Art Of Our City: The Massive Monkees Earlier this year the hip-hop dance troupe Massive Monkees opened their first official dance studio, called the Beacon. As part of a Seattle program to invigorate empty storefronts in the city, the Monkees applied for and received a three-month residency in a storefront in the Chinatown-International District. Over the course of that residency, the Beacon offered classes for students as young as three up to their 50s and beyond. Now Massive Monkees' official residency is over, but they have the opportunity to make the Beacon permanent. The landlord has agreed to a longer lease with one catch: They need to raise some money for capital repairs. To that end, they’ve launched a Kickstarter campaign. We revisit a tour we took to the Beacon in February of this year.
The Book Of Woe The American Psychiatric Association is currently revising the Diagnostic and Statistical Manual of Mental Disorders, a tool used by clinicians to diagnose patients with mental disorders. According to Gary Greenberg it is more like an “anthology of suffering.” Greenberg is a psychotherapist and author of the new book, “The Book of Woe: The DSM and the Unmaking of Psychiatry.” In his book he explains the history of the DSM and how the current revision of the DSM-5 is, as he argues, the most flawed yet. He says the DSM turns suffering into a commodity, leading to over- and misdiagnosis of mental illness.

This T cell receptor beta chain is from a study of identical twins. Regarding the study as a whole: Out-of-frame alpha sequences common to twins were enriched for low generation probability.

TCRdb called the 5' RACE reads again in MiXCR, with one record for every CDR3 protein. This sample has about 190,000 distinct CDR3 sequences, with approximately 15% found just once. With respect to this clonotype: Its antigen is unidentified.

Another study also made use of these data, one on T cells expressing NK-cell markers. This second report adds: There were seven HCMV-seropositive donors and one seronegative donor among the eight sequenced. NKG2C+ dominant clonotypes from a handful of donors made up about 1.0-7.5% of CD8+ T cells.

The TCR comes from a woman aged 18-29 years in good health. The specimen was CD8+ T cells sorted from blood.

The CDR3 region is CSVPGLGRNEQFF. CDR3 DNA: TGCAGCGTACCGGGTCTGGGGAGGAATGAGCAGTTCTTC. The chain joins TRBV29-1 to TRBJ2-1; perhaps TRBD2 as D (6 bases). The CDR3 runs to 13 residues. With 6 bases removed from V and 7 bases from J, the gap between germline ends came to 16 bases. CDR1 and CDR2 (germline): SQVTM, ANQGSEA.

Seattle Parks Plan Seattle officials want to hear from you about the future of the city’s parks. They're holding meetings this month to get public input on a parks plan that will guide where the city directs its resources in the years to come. We hear more from City Councilmember Sally Bagshaw.
Art Of Our City A new live music and film project explores the line between ambition and bad luck as it applied to the Donner Party. "We Are All Failing Them" is a new commission by Seattle’s Northwest Film Forum (teaser below). It’s a song cycle performed live to film. We talk with composer Robin Holcomb about the latest venture in her wide-ranging career.
Neal Thompson On Robert “Believe It Or Not!” Ripley A 1936 newspaper poll declared Robert Ripley the most popular man in America. How did a young, awkward newspaper cartoonist become a worldwide adventurer synonymous with the strange and unusual? Official Ripley biographer Neal Thompson joins us.
Electric Car Company Under Congressional Scrutiny Fisker Automotive is the latest beneficiary of the Obama Administration’s push for renewable energy to flounder. The electric car startup recently fired 75 percent of its workforce and hired bankruptcy advisers. Congress is asking questions about the propriety of federal loans to the politically well-connected company.
A Conversation With Writer Isabel Allende Isabel Allende is a world-renowned writer, with 19 books in 35 languages. Her latest is "Maya’s Notebook," a tale that revolves around a descent into addiction and a rebirth through the love of family and place.
A Conversation With President Obama’s Sister, Maya Saetoro-Ng A famous sibling can be a blessing or a burden. Maya Saetoro-Ng is the half-sister of President Obama. She uses her perspective as a history teacher to analyze how her brother’s presidency will be remembered.